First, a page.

In addition to securing your property, purchasing supplies, and deciding whether to evacuate or seek shelter outside of your home, make a plan for communicating with family, friends, employers, employees, business associates, and creditors. While the world can seemingly stop for those affected by a hurricane, it is just another day for the rest of the world. Set up a group text, communication chain, or social media contact. Arrange for automatic payments, if possible, or have telephone numbers to pay creditors over the telephone.

04 After The Storm

After securing your safety, assess the damage to your property. Photograph any broken windows, water intrusion, downed limbs, and obvious damage to the structure of a house or building. Unless it presents a safety hazard, do not throw away any damaged item. If it is necessary to discard any property, photograph it first.

Take steps to secure your property and mitigate against further damage with a restoration company.

When looking for a restoration company, professionalism, experience, quick response, and low prices are top priorities on your list. You may want to hire different restoration companies to cover each one of these aspects; however, if you wish to have your property recovered by a single company that meets every aspect listed above, you should call Restoration Control.

Restoration Control will evaluate any possible hazard and estimate the amount of damage your property suffered. We will present an action plan based on every particular case. Depending on your needs, Restoration Control will:

  1. Provide a direct contact line to their representatives.
  2. Set guidelines to secure your safety.
  3. Inspect water and wind damage around the property.
  4. Propose a step-by-step plan to secure the restoration of the place.
  5. Present a competitive budget.
  6. Set a photographic record of the damage suffered.
  7. Remove any debris and waste the area may present.
  8. Extract and remove remaining water in the property.
  9. Dry and dehumidify the structure.
  10. Clean, disinfect and sanitize the place.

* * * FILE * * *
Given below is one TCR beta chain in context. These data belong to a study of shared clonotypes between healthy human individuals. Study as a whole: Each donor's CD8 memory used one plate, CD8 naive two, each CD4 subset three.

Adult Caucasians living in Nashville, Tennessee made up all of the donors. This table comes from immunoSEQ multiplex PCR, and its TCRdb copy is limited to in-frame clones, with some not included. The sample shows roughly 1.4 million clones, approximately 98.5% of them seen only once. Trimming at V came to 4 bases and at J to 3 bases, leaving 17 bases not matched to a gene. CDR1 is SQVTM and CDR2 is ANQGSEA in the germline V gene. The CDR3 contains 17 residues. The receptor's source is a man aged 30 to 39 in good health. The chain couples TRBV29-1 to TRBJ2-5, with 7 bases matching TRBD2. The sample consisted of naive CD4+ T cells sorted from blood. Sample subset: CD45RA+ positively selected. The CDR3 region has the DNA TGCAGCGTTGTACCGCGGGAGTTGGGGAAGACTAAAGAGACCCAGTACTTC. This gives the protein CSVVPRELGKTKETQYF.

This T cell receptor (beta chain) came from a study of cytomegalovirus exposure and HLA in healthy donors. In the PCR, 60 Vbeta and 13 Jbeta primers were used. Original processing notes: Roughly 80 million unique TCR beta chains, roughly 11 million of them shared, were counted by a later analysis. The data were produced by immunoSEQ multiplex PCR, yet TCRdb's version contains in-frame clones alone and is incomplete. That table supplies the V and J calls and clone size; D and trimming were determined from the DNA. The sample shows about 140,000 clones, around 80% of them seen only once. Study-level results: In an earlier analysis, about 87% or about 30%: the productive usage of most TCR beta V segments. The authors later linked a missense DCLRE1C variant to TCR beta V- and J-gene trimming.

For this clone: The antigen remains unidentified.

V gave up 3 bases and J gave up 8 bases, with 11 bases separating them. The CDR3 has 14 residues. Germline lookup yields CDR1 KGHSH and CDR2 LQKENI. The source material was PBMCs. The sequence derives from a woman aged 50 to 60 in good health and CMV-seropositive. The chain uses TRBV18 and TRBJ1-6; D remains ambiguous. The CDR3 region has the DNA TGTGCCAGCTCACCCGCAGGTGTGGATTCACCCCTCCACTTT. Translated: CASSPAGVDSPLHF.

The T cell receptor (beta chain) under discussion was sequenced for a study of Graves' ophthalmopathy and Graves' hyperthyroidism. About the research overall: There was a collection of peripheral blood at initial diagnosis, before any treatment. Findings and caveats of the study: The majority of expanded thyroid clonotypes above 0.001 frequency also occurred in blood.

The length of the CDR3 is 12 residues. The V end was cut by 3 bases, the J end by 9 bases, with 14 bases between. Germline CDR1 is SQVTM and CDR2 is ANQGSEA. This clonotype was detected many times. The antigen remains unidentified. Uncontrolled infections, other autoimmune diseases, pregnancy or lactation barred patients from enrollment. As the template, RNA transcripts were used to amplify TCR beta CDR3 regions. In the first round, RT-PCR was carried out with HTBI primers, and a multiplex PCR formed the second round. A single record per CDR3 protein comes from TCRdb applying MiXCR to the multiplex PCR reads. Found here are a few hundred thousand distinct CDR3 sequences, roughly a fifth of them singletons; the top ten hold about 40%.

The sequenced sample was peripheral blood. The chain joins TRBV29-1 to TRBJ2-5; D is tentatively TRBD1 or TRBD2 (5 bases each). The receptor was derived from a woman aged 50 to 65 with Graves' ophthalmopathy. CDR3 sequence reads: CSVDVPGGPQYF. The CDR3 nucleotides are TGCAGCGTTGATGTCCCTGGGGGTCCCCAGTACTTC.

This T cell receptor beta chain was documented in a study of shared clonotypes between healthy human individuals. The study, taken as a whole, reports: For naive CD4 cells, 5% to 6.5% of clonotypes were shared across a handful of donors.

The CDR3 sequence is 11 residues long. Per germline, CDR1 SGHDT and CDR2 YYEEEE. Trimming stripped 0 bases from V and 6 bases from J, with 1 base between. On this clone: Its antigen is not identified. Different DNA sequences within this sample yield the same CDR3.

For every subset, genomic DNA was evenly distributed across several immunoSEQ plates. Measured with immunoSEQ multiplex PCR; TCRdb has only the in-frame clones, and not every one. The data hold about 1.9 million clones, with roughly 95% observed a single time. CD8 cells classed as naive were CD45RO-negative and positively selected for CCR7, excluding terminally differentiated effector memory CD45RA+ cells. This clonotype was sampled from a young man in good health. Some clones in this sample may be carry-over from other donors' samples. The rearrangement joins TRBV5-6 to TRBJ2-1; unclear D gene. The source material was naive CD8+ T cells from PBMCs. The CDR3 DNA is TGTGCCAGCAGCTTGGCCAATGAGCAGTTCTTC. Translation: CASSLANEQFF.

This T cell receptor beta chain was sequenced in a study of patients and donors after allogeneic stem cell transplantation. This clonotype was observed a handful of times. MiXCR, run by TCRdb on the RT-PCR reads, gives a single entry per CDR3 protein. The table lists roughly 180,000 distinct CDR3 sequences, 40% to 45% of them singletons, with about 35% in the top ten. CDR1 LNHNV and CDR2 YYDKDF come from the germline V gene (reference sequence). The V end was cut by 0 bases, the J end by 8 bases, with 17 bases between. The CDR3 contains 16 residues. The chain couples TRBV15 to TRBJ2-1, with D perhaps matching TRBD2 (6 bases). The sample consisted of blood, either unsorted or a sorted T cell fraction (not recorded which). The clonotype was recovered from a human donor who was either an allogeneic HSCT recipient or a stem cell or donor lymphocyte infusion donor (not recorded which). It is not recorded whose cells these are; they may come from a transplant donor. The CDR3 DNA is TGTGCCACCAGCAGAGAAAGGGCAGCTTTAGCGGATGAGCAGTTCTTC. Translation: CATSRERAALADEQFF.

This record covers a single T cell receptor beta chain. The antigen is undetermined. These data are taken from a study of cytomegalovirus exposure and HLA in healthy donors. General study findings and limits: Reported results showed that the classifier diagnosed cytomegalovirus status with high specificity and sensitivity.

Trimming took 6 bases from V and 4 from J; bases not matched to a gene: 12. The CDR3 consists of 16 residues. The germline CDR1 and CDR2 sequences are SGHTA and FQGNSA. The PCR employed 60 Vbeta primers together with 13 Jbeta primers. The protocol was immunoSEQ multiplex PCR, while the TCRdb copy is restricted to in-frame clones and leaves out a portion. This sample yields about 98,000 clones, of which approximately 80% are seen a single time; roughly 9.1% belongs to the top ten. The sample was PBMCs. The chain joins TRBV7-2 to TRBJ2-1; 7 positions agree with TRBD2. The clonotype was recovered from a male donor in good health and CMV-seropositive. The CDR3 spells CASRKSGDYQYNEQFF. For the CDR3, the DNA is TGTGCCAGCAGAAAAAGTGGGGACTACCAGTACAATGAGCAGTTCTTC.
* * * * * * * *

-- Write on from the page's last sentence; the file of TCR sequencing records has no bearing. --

11. Restore your home or building to its pre-damage condition.

Do not risk your home and family. Let a leading company take care of your needs and bring your restoration problems to an end. For a safe solution, call Restoration Control.

Next, contact your insurer. Keep the names and contact information for each representative or adjuster you speak with and take notes of your conversations.

When large catastrophes occur, insurers may hire independent contractors to adjust claims. It is important to keep in mind that the insurance adjuster works for the insurer and not for you. Any insurance adjuster, including an independent contractor, may feel motivated to adjust claims quickly and with the insurer’s financial interests in mind. If you question an adjuster’s investigation or his expertise in assessing certain damages, contact the insurer.

Request an expert evaluation or second opinion from a different adjuster. You may also consider retaining a public insurance adjuster to assist you with a claim and to negotiate with the insurer on your behalf. Should you feel that an insurer has undervalued your property, delayed paying the benefits it owes, or if it refuses to provide benefits, seek advice from an attorney with substantial experience in first-party property insurance claims.

If you need legal assistance, we can provide you with one, please call.